or South China Sea without getting detected on radar systems providing it the ability to operate behind
enemy lines. The CEO highlighted that the vessel’s smooth movement, minimal noise emissions and
being untraceable under enemy radars could be some key potential selling points for the “Ghost” to be
inducted into the US Navy. Although the US Navy has only proposed interest, Juliet Marine Systems has
already obtained official approval from the US government in Dec 2015 to showcase this technology to
South Korea, a key ally of the United States and is working with Karmel Technologies Inc. to this effect.
2.3 Asia Pacific Region
Apart from USA, Asia Pacific continues to be the focal point of attention as countries in the Asian region
have witnessed aggressive military activity in the seas in the last 3 years. The Asia Pacific region saw an
increase of 5.38% in military spending in 2015 over previous year figures of US$ 427 billion. Primarily,
China’s aggressive naval militarization, the naval conflict in East and South China seas, North Korea’s
ballistic missile launch, South Korea’s shipbuilding woes, the political instability and refugee crisis in the
Middle East and rising threat of maritime piracy in the Indian Ocean act as key driving factors for this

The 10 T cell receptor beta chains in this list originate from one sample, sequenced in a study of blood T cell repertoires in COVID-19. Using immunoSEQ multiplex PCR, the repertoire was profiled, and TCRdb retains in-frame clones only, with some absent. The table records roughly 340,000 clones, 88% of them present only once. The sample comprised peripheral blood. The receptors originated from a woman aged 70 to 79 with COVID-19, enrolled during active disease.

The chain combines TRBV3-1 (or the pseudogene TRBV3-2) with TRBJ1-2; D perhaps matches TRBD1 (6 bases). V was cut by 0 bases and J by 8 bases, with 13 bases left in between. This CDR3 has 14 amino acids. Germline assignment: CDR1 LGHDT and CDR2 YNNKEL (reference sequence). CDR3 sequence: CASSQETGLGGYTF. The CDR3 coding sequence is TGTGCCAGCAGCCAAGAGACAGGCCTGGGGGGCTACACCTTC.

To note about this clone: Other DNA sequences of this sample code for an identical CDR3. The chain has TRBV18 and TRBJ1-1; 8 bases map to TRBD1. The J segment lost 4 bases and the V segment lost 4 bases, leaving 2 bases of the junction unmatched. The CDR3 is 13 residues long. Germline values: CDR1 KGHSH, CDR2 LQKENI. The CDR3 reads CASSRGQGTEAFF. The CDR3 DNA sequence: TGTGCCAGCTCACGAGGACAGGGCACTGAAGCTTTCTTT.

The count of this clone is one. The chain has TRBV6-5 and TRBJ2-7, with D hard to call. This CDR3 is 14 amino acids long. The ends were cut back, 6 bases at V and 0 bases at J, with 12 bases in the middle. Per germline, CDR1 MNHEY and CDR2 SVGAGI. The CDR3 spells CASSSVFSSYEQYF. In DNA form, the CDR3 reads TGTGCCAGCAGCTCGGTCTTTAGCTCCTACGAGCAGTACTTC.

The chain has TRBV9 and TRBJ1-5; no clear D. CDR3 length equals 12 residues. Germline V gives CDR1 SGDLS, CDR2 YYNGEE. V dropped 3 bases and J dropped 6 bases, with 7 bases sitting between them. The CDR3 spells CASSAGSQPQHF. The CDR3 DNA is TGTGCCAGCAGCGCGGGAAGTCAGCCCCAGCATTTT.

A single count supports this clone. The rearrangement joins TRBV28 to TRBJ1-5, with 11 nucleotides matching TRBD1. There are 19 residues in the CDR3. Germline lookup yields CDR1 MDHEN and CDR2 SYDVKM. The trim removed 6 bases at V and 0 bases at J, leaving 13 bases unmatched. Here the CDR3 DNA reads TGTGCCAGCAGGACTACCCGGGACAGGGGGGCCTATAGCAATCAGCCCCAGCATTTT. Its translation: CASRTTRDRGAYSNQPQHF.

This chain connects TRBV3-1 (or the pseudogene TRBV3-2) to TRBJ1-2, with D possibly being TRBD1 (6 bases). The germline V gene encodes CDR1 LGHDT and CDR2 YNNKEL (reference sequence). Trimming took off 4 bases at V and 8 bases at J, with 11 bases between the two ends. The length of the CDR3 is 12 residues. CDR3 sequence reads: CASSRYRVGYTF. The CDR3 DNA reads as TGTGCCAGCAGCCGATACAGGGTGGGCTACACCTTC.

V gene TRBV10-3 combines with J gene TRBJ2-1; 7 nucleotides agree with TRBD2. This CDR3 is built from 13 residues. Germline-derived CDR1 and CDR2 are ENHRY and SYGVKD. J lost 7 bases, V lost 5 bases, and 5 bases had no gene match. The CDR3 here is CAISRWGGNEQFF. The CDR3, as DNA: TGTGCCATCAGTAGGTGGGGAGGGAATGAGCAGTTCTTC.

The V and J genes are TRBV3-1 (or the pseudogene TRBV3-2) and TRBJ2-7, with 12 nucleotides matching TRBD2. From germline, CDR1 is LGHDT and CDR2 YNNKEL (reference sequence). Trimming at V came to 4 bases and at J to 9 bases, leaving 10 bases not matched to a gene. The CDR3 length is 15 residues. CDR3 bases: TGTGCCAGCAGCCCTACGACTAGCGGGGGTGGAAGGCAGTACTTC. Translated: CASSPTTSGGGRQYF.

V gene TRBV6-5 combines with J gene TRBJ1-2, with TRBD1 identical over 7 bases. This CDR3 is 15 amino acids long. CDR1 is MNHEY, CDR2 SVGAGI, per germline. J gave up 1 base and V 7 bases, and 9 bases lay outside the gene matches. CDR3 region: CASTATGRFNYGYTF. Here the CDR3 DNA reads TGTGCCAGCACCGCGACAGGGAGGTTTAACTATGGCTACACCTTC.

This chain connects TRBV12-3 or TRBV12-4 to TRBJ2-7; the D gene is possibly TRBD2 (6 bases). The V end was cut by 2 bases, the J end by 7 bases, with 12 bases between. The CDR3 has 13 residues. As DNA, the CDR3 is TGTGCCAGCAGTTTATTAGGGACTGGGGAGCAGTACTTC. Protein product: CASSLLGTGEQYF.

growth, thus emphasizing the Asian region’s commitment to invest in construction of stronger naval
systems and supporting infrastructure. This has attracted defence contractors across the world to take
advantage of the political games being played out in the Asian seas.
2.3.1 China – Naval Star of the East
In recent years, it is China’s political aspirations that have caught the eye of the international community.
Unlike in earlier times when China was solely dependent on the Soviet Union and post-Soviet Russia,
the country has been leveraging technology and cheap working class labour to build its own
ships and boost its naval support systems. Most recently, it has been testing the use of cruise and ballistic
missiles from ships and submarines that can neutralize targets anywhere in the world. As of 2016,
China’s current fleet of naval vessels includes 236 ships including 1 aircraft carrier, 52 frigates, 23
destroyers, 23 corvettes, 86 missile-armed coastal patrol craft and 52 amphibious assault ships.